The USDA’s Food Safety and Inspection Service (FSIS) is making significant changes this year to strengthen humane handling enforcement-making it a more objective, and less subjective, measure.
As a public health agency, FSIS is responsible for ensuring that America’s supply of meat and poultry products are produced both safely and humanely. USDA takes that responsibility seriously and is deeply committed to the humane handling of livestock as we strive to improve food safety efforts. Read more »
Since 1915, the Market Reporters of USDA have tracked and reported the markets for agricultural products on a daily basis, both domestically and internationally. With hundreds of daily reports, Market News provides timely, reliable and unbiased information that helps facilitate the efficient marketing of agricultural commodities and helps to “level the playing field” by ensuring that all market participants have access to the same information at the same time. The motto of Market News is: “Get it, Get it Right, Get it Out.”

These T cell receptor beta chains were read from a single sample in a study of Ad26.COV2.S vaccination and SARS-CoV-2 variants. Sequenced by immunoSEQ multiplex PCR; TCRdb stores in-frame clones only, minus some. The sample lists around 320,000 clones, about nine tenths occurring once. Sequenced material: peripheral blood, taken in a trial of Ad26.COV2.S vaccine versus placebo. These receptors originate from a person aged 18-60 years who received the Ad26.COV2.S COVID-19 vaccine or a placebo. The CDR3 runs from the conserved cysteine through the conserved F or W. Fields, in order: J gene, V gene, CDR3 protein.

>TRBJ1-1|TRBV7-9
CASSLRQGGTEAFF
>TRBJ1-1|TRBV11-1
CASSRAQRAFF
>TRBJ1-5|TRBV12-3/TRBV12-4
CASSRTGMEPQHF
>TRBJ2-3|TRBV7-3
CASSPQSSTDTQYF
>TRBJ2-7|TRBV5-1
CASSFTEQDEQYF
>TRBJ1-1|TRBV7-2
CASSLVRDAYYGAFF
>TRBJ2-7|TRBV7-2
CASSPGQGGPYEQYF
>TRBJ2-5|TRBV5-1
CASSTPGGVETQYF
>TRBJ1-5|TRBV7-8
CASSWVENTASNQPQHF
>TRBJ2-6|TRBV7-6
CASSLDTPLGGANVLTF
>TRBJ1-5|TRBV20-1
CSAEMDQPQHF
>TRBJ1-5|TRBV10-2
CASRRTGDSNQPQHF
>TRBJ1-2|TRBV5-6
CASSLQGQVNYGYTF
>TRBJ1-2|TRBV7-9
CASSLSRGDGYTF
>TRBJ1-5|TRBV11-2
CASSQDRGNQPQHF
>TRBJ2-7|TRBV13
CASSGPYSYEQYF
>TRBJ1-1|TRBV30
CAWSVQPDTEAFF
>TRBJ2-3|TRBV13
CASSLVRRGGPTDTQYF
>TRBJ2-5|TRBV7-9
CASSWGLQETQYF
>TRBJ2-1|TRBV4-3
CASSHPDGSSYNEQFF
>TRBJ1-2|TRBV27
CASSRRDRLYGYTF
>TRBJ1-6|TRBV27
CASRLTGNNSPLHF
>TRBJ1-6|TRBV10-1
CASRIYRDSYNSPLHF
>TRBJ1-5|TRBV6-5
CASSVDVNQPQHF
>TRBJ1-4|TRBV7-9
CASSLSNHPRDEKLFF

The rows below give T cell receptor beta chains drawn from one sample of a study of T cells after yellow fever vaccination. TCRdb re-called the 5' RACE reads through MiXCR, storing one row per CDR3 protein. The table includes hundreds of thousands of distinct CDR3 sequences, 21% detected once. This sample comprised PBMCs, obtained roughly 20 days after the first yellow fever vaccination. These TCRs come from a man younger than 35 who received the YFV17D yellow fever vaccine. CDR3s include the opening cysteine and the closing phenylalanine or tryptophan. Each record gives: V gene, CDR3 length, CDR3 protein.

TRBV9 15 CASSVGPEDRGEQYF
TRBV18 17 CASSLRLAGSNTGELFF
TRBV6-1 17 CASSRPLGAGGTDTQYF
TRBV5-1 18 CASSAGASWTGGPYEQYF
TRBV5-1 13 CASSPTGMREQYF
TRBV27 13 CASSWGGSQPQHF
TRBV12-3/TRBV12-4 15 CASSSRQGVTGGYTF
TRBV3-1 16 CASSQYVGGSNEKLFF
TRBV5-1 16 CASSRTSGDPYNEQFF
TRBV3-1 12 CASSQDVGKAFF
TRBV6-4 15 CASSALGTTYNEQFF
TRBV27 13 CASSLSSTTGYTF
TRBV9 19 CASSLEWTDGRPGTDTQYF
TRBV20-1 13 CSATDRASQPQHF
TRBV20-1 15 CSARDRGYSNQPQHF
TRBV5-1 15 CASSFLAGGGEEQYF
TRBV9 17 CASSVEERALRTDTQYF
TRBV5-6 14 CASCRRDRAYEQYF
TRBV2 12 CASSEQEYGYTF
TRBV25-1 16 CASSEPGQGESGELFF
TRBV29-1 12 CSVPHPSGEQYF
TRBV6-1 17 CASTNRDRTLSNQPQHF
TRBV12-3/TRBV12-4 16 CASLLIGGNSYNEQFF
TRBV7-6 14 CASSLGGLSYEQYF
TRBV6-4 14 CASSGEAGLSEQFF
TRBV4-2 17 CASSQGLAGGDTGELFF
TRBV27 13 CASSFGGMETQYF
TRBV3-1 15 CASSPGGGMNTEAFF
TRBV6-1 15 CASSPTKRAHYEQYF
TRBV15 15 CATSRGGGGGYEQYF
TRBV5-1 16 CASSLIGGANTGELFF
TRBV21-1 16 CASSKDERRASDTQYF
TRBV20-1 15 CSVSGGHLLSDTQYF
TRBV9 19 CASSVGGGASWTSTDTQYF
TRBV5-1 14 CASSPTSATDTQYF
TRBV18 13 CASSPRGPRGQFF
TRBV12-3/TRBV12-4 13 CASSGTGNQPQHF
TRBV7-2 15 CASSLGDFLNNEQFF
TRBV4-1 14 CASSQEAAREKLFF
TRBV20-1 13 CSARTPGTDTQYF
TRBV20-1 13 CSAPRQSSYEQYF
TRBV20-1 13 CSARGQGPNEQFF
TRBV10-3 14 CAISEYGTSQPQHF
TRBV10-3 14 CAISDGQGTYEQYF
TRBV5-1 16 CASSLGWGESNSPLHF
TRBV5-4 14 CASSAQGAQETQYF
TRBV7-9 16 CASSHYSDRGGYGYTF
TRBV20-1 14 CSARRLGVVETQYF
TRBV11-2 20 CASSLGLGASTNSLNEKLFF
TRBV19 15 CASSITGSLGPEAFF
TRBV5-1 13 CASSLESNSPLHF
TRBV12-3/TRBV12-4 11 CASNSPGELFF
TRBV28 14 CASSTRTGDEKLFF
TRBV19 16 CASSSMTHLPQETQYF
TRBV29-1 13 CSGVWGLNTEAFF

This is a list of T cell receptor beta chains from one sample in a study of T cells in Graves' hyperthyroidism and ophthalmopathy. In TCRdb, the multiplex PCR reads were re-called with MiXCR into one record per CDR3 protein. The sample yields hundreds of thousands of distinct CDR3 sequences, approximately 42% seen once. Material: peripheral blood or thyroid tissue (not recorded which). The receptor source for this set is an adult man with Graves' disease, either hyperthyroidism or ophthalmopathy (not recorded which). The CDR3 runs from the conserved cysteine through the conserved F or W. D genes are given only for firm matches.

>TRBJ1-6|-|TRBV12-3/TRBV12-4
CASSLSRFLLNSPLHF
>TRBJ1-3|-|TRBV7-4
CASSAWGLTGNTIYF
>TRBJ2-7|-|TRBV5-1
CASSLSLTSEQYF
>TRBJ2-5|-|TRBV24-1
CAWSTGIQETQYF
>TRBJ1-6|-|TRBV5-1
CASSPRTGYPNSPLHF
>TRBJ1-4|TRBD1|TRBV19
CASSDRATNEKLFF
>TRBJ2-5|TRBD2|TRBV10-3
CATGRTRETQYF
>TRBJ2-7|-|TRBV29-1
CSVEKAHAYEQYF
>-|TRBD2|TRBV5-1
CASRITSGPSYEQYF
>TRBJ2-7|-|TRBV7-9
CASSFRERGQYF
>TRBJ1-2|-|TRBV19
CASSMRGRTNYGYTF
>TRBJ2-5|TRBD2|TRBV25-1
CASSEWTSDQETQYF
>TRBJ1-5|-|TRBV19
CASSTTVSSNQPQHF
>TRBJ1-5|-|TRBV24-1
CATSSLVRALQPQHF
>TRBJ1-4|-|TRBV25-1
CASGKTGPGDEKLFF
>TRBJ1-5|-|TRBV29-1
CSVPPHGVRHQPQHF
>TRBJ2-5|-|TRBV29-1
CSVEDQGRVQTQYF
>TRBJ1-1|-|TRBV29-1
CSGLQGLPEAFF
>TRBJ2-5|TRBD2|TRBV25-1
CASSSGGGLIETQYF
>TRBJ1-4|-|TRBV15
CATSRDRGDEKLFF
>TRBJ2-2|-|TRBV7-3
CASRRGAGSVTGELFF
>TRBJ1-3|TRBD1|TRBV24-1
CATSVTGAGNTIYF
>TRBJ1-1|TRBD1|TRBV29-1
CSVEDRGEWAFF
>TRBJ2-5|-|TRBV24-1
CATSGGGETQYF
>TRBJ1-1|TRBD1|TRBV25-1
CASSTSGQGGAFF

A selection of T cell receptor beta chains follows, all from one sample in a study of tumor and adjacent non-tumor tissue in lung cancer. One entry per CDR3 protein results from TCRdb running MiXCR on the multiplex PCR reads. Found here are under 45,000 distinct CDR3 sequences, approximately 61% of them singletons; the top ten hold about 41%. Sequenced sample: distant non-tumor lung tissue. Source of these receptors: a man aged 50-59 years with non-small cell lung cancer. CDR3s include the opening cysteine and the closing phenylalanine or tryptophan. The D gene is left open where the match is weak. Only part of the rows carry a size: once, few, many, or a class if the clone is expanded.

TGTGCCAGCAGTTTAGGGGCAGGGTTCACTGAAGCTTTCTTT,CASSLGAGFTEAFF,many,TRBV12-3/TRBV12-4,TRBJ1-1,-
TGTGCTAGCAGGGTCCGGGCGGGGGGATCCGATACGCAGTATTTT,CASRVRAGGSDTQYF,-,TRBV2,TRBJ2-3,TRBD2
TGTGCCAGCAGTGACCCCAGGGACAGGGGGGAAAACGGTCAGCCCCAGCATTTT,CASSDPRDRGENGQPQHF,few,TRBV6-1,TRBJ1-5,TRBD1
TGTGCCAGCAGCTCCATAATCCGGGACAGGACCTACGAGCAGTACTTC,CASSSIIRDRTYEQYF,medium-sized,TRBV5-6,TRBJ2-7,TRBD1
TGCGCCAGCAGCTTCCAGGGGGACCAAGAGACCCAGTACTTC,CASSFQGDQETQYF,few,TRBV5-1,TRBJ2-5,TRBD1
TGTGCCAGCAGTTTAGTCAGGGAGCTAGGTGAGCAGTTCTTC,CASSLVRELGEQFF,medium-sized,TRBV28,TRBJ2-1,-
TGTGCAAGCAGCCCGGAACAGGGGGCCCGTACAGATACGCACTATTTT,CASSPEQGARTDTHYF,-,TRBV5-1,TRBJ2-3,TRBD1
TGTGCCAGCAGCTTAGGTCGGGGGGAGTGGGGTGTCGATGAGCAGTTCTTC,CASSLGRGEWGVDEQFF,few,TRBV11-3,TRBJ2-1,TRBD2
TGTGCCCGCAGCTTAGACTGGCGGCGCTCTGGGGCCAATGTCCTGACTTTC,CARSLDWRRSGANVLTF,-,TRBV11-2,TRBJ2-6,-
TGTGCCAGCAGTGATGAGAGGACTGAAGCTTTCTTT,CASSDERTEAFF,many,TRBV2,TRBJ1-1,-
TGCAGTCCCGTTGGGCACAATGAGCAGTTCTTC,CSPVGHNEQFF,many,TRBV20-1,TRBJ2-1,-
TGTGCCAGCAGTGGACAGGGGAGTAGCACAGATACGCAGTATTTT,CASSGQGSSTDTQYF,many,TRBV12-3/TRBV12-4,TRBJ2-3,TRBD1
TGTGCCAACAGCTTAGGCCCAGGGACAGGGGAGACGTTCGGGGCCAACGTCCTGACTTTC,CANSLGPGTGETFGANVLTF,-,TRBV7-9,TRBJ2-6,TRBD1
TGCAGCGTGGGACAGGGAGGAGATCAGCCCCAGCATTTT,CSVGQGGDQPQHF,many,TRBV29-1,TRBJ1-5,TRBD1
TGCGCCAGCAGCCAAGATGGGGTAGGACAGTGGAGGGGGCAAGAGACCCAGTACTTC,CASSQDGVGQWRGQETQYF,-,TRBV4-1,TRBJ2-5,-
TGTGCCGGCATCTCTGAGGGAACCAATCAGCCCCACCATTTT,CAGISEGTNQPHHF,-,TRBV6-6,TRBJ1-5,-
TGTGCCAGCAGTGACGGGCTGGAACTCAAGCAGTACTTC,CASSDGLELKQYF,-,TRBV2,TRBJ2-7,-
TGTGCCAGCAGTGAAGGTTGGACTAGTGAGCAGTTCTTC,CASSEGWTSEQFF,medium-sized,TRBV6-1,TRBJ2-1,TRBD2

USDA reports markets for fruits and vegetables, livestock and grain, poultry and egg products, dairy, and cotton and tobacco. Reports cover sales at various levels in the marketplace, movement or shipments of product, and other key market factors such as demand and other impacts on the market at that moment in time. Market reports issued by USDA are frequently relied upon for value determination in a wide range of applications. These include price setting at the farm or nearby locations, dispute resolution, insurance settlements, loan appraisal, and as the basis in many contracts. Read more »
l-r: Earl Snell and James Currington inspect the tomatoes growing in Snell's hoop house.
On a recent December day, Earl and Clarisse Snell, of Skipperville, Alabama, proudly showed off the summer squash and tomatoes they were still growing at the start of winter thanks to the seasonal high tunnel they built earlier in the year. Also called hoop houses, seasonal high tunnels look a lot like greenhouses but require no artificial energy source—all they need is natural sunlight to grow vegetables, fruits, and other crops. Read more »